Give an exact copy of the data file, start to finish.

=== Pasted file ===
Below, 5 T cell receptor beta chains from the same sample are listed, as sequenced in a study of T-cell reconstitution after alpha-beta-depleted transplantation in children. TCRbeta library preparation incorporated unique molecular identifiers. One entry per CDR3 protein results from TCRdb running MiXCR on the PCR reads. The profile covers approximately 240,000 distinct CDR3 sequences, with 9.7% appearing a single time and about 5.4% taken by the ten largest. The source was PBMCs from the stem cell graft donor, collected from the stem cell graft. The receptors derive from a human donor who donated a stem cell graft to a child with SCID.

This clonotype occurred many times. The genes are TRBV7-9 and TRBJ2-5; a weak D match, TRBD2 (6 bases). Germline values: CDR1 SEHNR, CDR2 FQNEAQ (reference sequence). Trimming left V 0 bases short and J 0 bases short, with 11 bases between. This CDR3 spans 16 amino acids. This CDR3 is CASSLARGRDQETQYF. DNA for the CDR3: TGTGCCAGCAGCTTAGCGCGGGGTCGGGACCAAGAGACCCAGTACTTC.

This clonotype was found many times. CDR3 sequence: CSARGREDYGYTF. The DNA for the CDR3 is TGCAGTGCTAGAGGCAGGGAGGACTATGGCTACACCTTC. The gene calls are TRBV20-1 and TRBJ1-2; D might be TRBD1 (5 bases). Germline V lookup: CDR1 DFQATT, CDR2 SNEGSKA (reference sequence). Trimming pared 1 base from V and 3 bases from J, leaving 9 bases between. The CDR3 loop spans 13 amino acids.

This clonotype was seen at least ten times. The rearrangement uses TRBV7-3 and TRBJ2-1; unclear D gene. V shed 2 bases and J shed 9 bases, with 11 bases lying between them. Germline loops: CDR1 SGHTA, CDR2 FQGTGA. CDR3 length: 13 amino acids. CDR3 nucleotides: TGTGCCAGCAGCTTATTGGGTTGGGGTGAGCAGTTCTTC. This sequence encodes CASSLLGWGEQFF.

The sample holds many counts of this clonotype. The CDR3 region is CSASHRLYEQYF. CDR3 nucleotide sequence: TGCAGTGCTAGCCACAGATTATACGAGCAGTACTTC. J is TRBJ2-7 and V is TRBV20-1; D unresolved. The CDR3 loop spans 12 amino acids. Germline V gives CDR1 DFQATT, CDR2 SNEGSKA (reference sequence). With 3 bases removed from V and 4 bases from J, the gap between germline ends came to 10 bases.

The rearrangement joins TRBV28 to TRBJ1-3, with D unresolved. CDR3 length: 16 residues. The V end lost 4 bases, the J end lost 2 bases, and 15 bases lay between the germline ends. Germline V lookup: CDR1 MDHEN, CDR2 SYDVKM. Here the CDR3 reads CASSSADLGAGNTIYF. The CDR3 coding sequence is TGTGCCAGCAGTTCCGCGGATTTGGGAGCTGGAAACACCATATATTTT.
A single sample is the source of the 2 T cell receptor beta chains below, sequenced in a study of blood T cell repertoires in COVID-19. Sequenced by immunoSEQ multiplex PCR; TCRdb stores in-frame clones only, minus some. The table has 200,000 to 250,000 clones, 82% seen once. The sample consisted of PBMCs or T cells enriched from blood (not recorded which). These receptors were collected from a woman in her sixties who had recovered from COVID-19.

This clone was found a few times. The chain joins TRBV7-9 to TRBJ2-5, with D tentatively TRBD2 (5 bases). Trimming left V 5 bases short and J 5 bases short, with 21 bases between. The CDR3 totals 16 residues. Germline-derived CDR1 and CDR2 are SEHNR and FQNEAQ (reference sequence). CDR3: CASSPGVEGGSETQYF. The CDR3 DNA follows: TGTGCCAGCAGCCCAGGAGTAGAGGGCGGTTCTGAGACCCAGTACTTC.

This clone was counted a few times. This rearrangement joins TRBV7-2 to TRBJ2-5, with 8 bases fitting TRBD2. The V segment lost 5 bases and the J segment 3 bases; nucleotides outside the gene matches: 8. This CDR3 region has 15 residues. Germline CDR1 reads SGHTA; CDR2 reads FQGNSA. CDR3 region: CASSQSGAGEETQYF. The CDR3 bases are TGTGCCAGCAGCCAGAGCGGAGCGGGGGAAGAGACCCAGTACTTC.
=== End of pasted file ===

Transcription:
Below, 5 T cell receptor beta chains from the same sample are listed, as sequenced in a study of T-cell reconstitution after alpha-beta-depleted transplantation in children. TCRbeta library preparation incorporated unique molecular identifiers. One entry per CDR3 protein results from TCRdb running MiXCR on the PCR reads. The profile covers approximately 240,000 distinct CDR3 sequences, with 9.7% appearing a single time and about 5.4% taken by the ten largest. The source was PBMCs from the stem cell graft donor, collected from the stem cell graft. The receptors derive from a human donor who donated a stem cell graft to a child with SCID.

This clonotype occurred many times. The genes are TRBV7-9 and TRBJ2-5; a weak D match, TRBD2 (6 bases). Germline values: CDR1 SEHNR, CDR2 FQNEAQ (reference sequence). Trimming left V 0 bases short and J 0 bases short, with 11 bases between. This CDR3 spans 16 amino acids. This CDR3 is CASSLARGRDQETQYF. DNA for the CDR3: TGTGCCAGCAGCTTAGCGCGGGGTCGGGACCAAGAGACCCAGTACTTC.

This clonotype was found many times. CDR3 sequence: CSARGREDYGYTF. The DNA for the CDR3 is TGCAGTGCTAGAGGCAGGGAGGACTATGGCTACACCTTC. The gene calls are TRBV20-1 and TRBJ1-2; D might be TRBD1 (5 bases). Germline V lookup: CDR1 DFQATT, CDR2 SNEGSKA (reference sequence). Trimming pared 1 base from V and 3 bases from J, leaving 9 bases between. The CDR3 loop spans 13 amino acids.

This clonotype was seen at least ten times. The rearrangement uses TRBV7-3 and TRBJ2-1; unclear D gene. V shed 2 bases and J shed 9 bases, with 11 bases lying between them. Germline loops: CDR1 SGHTA, CDR2 FQGTGA. CDR3 length: 13 amino acids. CDR3 nucleotides: TGTGCCAGCAGCTTATTGGGTTGGGGTGAGCAGTTCTTC. This sequence encodes CASSLLGWGEQFF.

The sample holds many counts of this clonotype. The CDR3 region is CSASHRLYEQYF. CDR3 nucleotide sequence: TGCAGTGCTAGCCACAGATTATACGAGCAGTACTTC. J is TRBJ2-7 and V is TRBV20-1; D unresolved. The CDR3 loop spans 12 amino acids. Germline V gives CDR1 DFQATT, CDR2 SNEGSKA (reference sequence). With 3 bases removed from V and 4 bases from J, the gap between germline ends came to 10 bases.

The rearrangement joins TRBV28 to TRBJ1-3, with D unresolved. CDR3 length: 16 residues. The V end lost 4 bases, the J end lost 2 bases, and 15 bases lay between the germline ends. Germline V lookup: CDR1 MDHEN, CDR2 SYDVKM. Here the CDR3 reads CASSSADLGAGNTIYF. The CDR3 coding sequence is TGTGCCAGCAGTTCCGCGGATTTGGGAGCTGGAAACACCATATATTTT.
A single sample is the source of the 2 T cell receptor beta chains below, sequenced in a study of blood T cell repertoires in COVID-19. Sequenced by immunoSEQ multiplex PCR; TCRdb stores in-frame clones only, minus some. The table has 200,000 to 250,000 clones, 82% seen once. The sample consisted of PBMCs or T cells enriched from blood (not recorded which). These receptors were collected from a woman in her sixties who had recovered from COVID-19.

This clone was found a few times. The chain joins TRBV7-9 to TRBJ2-5, with D tentatively TRBD2 (5 bases). Trimming left V 5 bases short and J 5 bases short, with 21 bases between. The CDR3 totals 16 residues. Germline-derived CDR1 and CDR2 are SEHNR and FQNEAQ (reference sequence). CDR3: CASSPGVEGGSETQYF. The CDR3 DNA follows: TGTGCCAGCAGCCCAGGAGTAGAGGGCGGTTCTGAGACCCAGTACTTC.

This clone was counted a few times. This rearrangement joins TRBV7-2 to TRBJ2-5, with 8 bases fitting TRBD2. The V segment lost 5 bases and the J segment 3 bases; nucleotides outside the gene matches: 8. This CDR3 region has 15 residues. Germline CDR1 reads SGHTA; CDR2 reads FQGNSA. CDR3 region: CASSQSGAGEETQYF. The CDR3 bases are TGTGCCAGCAGCCAGAGCGGAGCGGGGGAAGAGACCCAGTACTTC.